What to Do if the Other Parent Withholds Your Child

Schwartz, Fox & Saltzman, LLC. – Philadelphia Divorce Lawyers

Is your ex-spouse or former partner withholding your child or interfering with your custody rights? Dealing with a situation where the other parent prevents you from seeing your child can be emotionally challenging and legally complex. In this situation, only a court can provide appropriate relief, which is why retaining an experienced family law attorney is essential.

After representing parents in child custody disputes for over 40 years, the Philadelphia child custody lawyers at Schwartz, Fox & Saltzman, LLC can provide an overview of your rights and the appropriate steps to safeguard your relationship with your children.

Can One Parent Prevent the Other From Seeing Their Child?

If a custody order is in place, one parent may not prevent the other parent from seeing the child. However, in some situations, one parent may attempt to prevent the other from seeing their child. Specifically, the parent must reasonably believe that allowing the child to see the other parent poses immediately threatens the child’s health and welfare, and should also file a Petition to Modify the current custody order.

What If There’s No Custody Order?

Under Pennsylvania law (§5327), when no custody order is in place, both parents are presumed to be entitled to custody. If there is no formal custody order in place, there is nothing for a court to enforce, i.e., a court cannot compel one parent to grant the other parent access to the child. This is why it is essential to retain a Philadelphia family law lawyer who can assist you with establishing a clear custody agreement that safeguards your parental rights.

Are There Exceptions to Withholding Your Child?

While withholding a child is generally discouraged and can have legal consequences, there may be exceptional circumstances where it is necessary to protect the child’s well-being or safety. You can prevent the other parent from seeing your child if you obtain a Protection from Abuse order (PFA) which protects the child. You can also withhold your child if you obtain emergency custody via an Emergency Custody Petition.

Steps to Take if Your Ex is Withholding Your Child

Addressing a situation where your ex-spouse withholds your child requires a strategic approach. You can increase the legal strength of your case by:

  • Maintaining a detailed journal documenting each instance your ex withheld your child.
  • Record the names and contact information of potential witnesses
  • Document how your ex’s actions are affecting your child
  • Continue paying child support if you are the non-custodial parent

Following these steps can help you navigate the situation effectively and seek legal remedies to enforce your parental rights.

Talk With Your Lawyer

Consulting with a family law attorney is the first and most crucial step. The Philadelphia child custody attorneys at SFS can provide accurate and honest legal advice. Our family law attorneys will also work with you to build a case that protects your rights and your relationship with your child.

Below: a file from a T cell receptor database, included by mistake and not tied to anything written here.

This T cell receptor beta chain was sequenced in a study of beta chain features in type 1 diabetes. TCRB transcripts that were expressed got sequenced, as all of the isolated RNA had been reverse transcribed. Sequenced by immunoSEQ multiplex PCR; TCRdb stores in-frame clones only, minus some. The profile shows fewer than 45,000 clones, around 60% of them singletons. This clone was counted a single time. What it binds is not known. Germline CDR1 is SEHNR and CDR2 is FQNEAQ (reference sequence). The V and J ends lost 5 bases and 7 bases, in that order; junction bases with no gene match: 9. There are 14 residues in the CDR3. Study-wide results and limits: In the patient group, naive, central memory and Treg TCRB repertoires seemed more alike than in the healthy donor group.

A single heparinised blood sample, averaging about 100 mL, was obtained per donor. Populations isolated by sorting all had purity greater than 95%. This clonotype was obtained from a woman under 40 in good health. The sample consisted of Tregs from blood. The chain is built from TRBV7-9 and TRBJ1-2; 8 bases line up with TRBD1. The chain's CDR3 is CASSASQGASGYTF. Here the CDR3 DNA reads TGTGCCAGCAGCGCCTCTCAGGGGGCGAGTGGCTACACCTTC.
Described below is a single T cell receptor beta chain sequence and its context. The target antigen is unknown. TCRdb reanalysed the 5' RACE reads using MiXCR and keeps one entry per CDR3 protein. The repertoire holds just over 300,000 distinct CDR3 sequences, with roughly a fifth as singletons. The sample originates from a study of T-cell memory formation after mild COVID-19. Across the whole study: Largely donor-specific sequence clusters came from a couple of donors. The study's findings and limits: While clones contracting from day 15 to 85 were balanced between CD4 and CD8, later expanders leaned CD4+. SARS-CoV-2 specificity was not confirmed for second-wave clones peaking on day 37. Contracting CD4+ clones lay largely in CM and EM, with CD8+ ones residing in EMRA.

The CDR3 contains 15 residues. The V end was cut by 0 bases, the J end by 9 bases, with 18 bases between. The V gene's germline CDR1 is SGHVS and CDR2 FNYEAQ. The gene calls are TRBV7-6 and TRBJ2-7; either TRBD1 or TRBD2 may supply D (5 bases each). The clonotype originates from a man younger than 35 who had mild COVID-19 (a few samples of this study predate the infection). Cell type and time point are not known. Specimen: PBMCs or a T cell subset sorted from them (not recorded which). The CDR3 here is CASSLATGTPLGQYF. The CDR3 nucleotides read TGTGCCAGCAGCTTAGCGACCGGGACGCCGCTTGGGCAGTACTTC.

See About Make-Up Parenting Time

Instead of seeking sanctions, you can request make-up parenting time. For example, if the other parent’s actions deprived you of 14 days with your child, you can negotiate an informal agreement that allows you to spend an additional two weeks with your child during their summer break. If the other parent refuses, you can seek this remedy in court.

Request the Court Enforce the Custody Order

In addition to contempt, Pennsylvania custody law (§5323(f)) allows a court to enforce a child custody order. Specifically, the child custody order must contain “sufficient detail to enable a party to enforce the court order through law enforcement authorities.” Depending on the facts of your case, the other parent may be compelled by the police or sheriff to comply with the terms of the child custody order.

Request Modification to the Custody Order

If the other parent is preventing you from spending time with your child, you may be able to obtain a modification of the custody order. Per Pennsylvania custody law (§5328(a) and §5338(a)), a parent can petition to modify a custody order if it is in the child’s best interest. To succeed, you must demonstrate that the other parent’s actions are harming your child and that a modification to the custody order serves your child’s best interests.

Talk with an Experienced Philadelphia Child Custody Attorney

Child custody cases and visitation disputes should not be taken lightly and require strong legal representation. The Philadelphia child custody lawyers at SFS Attorneys have been successfully litigating visitation and child custody issues on behalf of our clients for over 40 years. For experienced legal guidance and support in navigating child custody issues in Philadelphia, contact us today to obtain a free consultation with our experienced child custody attorneys.

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